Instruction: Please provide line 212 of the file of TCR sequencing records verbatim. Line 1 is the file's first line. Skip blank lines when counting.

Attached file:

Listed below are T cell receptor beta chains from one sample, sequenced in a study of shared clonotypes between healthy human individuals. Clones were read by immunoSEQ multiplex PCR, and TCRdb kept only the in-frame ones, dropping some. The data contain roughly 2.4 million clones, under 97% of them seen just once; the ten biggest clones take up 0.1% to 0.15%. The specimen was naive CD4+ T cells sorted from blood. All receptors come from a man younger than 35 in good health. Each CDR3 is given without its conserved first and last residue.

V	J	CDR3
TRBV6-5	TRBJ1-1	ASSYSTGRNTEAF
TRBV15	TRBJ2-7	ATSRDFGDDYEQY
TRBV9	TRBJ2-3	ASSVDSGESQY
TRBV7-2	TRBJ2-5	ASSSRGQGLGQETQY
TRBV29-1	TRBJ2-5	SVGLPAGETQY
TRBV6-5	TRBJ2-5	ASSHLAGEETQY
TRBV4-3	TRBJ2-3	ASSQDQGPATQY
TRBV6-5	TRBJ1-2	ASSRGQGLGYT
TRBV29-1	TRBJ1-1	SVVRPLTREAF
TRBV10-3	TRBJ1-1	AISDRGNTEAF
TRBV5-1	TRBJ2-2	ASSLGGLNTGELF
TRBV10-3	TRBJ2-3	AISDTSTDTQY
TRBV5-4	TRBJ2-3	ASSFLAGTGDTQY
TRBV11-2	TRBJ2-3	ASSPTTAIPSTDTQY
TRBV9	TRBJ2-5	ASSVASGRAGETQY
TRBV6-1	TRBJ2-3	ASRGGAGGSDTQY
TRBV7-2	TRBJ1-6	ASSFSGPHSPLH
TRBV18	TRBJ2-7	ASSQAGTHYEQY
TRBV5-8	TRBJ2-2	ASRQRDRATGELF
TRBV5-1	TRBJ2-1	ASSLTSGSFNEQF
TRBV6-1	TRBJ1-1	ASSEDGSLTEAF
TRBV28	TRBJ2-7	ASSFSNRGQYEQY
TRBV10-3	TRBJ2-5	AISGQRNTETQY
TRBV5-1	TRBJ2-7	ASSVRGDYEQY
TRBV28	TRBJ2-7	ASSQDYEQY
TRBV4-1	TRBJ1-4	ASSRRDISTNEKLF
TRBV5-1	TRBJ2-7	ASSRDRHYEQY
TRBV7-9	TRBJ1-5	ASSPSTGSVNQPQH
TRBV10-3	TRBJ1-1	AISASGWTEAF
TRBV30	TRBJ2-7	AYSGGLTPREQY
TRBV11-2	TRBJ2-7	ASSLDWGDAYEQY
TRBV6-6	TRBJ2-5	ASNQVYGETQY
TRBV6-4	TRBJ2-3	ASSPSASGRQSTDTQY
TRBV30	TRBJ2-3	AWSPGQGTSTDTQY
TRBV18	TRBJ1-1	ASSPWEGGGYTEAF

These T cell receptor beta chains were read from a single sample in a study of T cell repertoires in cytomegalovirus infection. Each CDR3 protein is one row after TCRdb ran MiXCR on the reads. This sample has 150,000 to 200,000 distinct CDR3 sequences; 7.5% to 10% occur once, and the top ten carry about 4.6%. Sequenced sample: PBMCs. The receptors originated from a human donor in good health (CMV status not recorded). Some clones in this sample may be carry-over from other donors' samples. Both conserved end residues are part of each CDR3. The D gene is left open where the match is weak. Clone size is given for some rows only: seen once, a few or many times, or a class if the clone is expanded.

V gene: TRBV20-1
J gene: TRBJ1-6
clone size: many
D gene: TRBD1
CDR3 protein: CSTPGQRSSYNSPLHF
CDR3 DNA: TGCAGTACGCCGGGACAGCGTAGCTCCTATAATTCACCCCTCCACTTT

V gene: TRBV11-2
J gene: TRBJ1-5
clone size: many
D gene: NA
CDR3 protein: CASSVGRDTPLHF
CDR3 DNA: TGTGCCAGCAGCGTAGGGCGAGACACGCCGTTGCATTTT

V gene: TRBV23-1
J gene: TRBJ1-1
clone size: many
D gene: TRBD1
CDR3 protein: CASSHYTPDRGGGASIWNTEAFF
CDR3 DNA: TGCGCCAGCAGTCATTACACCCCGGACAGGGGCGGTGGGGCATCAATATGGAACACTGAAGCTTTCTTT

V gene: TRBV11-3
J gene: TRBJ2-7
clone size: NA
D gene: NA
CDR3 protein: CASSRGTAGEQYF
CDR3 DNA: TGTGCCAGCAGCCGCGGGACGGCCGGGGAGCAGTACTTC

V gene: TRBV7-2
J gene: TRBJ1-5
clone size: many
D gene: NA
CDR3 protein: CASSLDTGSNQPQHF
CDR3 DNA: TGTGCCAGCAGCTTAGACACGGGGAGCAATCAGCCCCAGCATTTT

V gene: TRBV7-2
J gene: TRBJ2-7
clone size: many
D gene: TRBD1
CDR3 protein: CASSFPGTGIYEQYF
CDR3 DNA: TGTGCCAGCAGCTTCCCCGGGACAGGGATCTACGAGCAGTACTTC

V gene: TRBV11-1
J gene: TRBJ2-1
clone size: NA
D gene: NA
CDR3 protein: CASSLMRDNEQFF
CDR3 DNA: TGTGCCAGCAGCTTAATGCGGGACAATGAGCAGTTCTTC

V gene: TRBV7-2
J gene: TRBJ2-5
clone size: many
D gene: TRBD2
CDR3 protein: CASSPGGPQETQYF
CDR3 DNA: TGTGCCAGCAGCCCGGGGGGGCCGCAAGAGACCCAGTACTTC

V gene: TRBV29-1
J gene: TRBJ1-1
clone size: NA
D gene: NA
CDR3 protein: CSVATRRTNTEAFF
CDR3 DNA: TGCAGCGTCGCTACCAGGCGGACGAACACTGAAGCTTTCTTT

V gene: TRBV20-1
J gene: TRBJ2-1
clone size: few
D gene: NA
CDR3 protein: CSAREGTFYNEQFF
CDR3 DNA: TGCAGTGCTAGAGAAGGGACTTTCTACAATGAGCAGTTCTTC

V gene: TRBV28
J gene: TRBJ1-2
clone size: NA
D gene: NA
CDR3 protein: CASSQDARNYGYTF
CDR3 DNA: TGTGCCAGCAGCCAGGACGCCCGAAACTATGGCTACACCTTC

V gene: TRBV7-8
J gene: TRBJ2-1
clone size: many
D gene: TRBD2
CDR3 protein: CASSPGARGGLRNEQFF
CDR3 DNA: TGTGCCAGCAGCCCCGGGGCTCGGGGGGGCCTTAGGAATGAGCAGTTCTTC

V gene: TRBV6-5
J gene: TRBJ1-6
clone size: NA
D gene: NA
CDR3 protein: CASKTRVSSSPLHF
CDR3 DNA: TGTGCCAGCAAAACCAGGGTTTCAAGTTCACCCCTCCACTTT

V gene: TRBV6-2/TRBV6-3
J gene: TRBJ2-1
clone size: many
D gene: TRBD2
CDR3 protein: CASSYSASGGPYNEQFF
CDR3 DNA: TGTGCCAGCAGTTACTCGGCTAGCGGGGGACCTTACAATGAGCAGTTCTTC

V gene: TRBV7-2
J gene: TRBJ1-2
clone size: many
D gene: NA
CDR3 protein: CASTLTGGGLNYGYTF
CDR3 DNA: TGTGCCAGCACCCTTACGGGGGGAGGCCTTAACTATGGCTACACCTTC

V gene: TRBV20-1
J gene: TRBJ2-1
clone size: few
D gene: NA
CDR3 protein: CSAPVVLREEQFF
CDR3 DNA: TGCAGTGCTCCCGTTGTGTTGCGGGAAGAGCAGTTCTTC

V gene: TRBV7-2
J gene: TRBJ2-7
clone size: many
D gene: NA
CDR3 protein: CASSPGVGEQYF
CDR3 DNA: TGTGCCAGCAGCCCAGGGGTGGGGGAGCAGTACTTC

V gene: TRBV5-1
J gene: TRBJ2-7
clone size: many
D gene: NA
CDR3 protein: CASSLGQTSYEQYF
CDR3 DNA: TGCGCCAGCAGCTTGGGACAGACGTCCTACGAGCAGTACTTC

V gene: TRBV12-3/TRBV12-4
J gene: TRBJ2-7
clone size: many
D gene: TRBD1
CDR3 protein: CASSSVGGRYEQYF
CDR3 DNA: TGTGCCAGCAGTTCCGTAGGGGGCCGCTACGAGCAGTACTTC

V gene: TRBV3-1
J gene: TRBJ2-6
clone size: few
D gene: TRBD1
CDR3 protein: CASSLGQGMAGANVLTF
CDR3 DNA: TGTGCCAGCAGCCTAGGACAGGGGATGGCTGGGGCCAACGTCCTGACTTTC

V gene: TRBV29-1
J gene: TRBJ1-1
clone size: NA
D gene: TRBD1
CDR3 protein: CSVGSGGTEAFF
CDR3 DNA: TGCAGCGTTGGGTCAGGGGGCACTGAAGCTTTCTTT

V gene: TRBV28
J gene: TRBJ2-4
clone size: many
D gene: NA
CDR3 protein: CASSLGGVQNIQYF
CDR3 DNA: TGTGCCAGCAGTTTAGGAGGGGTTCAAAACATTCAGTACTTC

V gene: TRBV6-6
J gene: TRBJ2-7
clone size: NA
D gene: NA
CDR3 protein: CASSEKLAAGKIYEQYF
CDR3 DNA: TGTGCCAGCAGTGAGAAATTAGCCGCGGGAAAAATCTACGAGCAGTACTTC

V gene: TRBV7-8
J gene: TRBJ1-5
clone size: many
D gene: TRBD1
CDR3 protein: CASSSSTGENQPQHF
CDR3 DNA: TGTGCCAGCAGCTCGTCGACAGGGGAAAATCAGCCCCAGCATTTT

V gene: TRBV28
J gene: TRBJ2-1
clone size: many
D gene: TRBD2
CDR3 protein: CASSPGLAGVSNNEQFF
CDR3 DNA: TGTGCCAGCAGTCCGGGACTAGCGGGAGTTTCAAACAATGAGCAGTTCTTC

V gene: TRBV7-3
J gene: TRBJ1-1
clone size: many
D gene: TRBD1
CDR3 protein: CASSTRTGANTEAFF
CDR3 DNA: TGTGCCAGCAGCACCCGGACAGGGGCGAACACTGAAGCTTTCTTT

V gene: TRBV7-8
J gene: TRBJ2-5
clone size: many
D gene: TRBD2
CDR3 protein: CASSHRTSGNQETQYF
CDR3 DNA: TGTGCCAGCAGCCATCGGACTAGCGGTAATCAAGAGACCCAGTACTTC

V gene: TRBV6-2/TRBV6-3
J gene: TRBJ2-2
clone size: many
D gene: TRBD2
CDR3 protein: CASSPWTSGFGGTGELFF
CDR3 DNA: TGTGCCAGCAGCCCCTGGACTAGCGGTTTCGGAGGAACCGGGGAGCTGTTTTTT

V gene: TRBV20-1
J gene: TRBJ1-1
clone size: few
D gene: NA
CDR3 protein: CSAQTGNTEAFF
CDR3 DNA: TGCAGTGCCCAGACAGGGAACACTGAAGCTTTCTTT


CDR3 DNA: TGCAGTGCCCAGACAGGGAACACTGAAGCTTTCTTT